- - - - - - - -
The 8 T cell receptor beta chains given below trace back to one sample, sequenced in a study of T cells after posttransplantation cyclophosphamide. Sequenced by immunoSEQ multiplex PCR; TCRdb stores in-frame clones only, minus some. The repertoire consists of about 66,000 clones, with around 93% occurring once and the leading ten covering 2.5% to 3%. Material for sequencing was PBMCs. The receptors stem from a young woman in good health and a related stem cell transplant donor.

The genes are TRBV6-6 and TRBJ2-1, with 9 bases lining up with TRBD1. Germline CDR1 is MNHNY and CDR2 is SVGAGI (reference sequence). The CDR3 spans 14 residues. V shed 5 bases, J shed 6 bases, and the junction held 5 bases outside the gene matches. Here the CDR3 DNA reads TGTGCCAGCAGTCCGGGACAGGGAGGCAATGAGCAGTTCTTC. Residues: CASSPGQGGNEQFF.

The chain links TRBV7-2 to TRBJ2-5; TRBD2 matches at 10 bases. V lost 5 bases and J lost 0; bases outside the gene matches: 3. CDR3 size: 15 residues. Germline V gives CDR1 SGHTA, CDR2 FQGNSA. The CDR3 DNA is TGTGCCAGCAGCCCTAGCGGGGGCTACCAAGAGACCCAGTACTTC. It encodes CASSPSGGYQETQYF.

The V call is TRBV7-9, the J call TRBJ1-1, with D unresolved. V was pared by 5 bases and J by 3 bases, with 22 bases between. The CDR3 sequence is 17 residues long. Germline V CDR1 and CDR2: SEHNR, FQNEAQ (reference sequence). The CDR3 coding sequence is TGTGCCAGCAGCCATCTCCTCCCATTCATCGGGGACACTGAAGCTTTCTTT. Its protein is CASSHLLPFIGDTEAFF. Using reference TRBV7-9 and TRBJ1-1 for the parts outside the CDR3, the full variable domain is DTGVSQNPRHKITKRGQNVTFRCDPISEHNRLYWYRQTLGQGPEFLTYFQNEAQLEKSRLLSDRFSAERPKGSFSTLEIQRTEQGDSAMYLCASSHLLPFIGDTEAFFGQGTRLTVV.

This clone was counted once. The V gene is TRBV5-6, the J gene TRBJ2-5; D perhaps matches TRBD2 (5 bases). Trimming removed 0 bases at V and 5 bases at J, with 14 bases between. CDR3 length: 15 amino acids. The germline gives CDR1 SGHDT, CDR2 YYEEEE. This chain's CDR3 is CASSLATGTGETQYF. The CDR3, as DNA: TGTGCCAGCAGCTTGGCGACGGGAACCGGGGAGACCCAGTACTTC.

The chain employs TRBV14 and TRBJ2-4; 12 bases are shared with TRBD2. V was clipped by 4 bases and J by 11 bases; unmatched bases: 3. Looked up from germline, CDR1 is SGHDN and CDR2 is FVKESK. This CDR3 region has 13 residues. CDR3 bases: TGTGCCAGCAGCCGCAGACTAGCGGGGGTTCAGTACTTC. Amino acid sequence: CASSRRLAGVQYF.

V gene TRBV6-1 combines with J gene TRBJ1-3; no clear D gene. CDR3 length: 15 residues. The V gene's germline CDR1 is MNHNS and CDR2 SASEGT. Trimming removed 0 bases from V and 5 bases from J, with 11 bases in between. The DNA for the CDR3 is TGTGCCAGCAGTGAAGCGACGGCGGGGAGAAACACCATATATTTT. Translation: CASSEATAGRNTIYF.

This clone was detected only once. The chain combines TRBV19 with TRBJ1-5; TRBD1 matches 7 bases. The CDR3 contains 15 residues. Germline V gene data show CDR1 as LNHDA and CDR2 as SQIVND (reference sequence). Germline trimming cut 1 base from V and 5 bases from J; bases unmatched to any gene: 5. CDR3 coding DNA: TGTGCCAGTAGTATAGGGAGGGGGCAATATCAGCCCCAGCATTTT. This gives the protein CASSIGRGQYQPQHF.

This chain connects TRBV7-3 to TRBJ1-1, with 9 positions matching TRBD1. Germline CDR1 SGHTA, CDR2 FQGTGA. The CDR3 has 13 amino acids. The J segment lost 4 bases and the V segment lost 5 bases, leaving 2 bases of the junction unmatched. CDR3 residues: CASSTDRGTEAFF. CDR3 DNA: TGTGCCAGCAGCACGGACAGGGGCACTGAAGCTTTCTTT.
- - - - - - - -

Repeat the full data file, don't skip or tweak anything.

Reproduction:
The 8 T cell receptor beta chains given below trace back to one sample, sequenced in a study of T cells after posttransplantation cyclophosphamide. Sequenced by immunoSEQ multiplex PCR; TCRdb stores in-frame clones only, minus some. The repertoire consists of about 66,000 clones, with around 93% occurring once and the leading ten covering 2.5% to 3%. Material for sequencing was PBMCs. The receptors stem from a young woman in good health and a related stem cell transplant donor.

The genes are TRBV6-6 and TRBJ2-1, with 9 bases lining up with TRBD1. Germline CDR1 is MNHNY and CDR2 is SVGAGI (reference sequence). The CDR3 spans 14 residues. V shed 5 bases, J shed 6 bases, and the junction held 5 bases outside the gene matches. Here the CDR3 DNA reads TGTGCCAGCAGTCCGGGACAGGGAGGCAATGAGCAGTTCTTC. Residues: CASSPGQGGNEQFF.

The chain links TRBV7-2 to TRBJ2-5; TRBD2 matches at 10 bases. V lost 5 bases and J lost 0; bases outside the gene matches: 3. CDR3 size: 15 residues. Germline V gives CDR1 SGHTA, CDR2 FQGNSA. The CDR3 DNA is TGTGCCAGCAGCCCTAGCGGGGGCTACCAAGAGACCCAGTACTTC. It encodes CASSPSGGYQETQYF.

The V call is TRBV7-9, the J call TRBJ1-1, with D unresolved. V was pared by 5 bases and J by 3 bases, with 22 bases between. The CDR3 sequence is 17 residues long. Germline V CDR1 and CDR2: SEHNR, FQNEAQ (reference sequence). The CDR3 coding sequence is TGTGCCAGCAGCCATCTCCTCCCATTCATCGGGGACACTGAAGCTTTCTTT. Its protein is CASSHLLPFIGDTEAFF. Using reference TRBV7-9 and TRBJ1-1 for the parts outside the CDR3, the full variable domain is DTGVSQNPRHKITKRGQNVTFRCDPISEHNRLYWYRQTLGQGPEFLTYFQNEAQLEKSRLLSDRFSAERPKGSFSTLEIQRTEQGDSAMYLCASSHLLPFIGDTEAFFGQGTRLTVV.

This clone was counted once. The V gene is TRBV5-6, the J gene TRBJ2-5; D perhaps matches TRBD2 (5 bases). Trimming removed 0 bases at V and 5 bases at J, with 14 bases between. CDR3 length: 15 amino acids. The germline gives CDR1 SGHDT, CDR2 YYEEEE. This chain's CDR3 is CASSLATGTGETQYF. The CDR3, as DNA: TGTGCCAGCAGCTTGGCGACGGGAACCGGGGAGACCCAGTACTTC.

The chain employs TRBV14 and TRBJ2-4; 12 bases are shared with TRBD2. V was clipped by 4 bases and J by 11 bases; unmatched bases: 3. Looked up from germline, CDR1 is SGHDN and CDR2 is FVKESK. This CDR3 region has 13 residues. CDR3 bases: TGTGCCAGCAGCCGCAGACTAGCGGGGGTTCAGTACTTC. Amino acid sequence: CASSRRLAGVQYF.

V gene TRBV6-1 combines with J gene TRBJ1-3; no clear D gene. CDR3 length: 15 residues. The V gene's germline CDR1 is MNHNS and CDR2 SASEGT. Trimming removed 0 bases from V and 5 bases from J, with 11 bases in between. The DNA for the CDR3 is TGTGCCAGCAGTGAAGCGACGGCGGGGAGAAACACCATATATTTT. Translation: CASSEATAGRNTIYF.

This clone was detected only once. The chain combines TRBV19 with TRBJ1-5; TRBD1 matches 7 bases. The CDR3 contains 15 residues. Germline V gene data show CDR1 as LNHDA and CDR2 as SQIVND (reference sequence). Germline trimming cut 1 base from V and 5 bases from J; bases unmatched to any gene: 5. CDR3 coding DNA: TGTGCCAGTAGTATAGGGAGGGGGCAATATCAGCCCCAGCATTTT. This gives the protein CASSIGRGQYQPQHF.

This chain connects TRBV7-3 to TRBJ1-1, with 9 positions matching TRBD1. Germline CDR1 SGHTA, CDR2 FQGTGA. The CDR3 has 13 amino acids. The J segment lost 4 bases and the V segment lost 5 bases, leaving 2 bases of the junction unmatched. CDR3 residues: CASSTDRGTEAFF. CDR3 DNA: TGTGCCAGCAGCACGGACAGGGGCACTGAAGCTTTCTTT.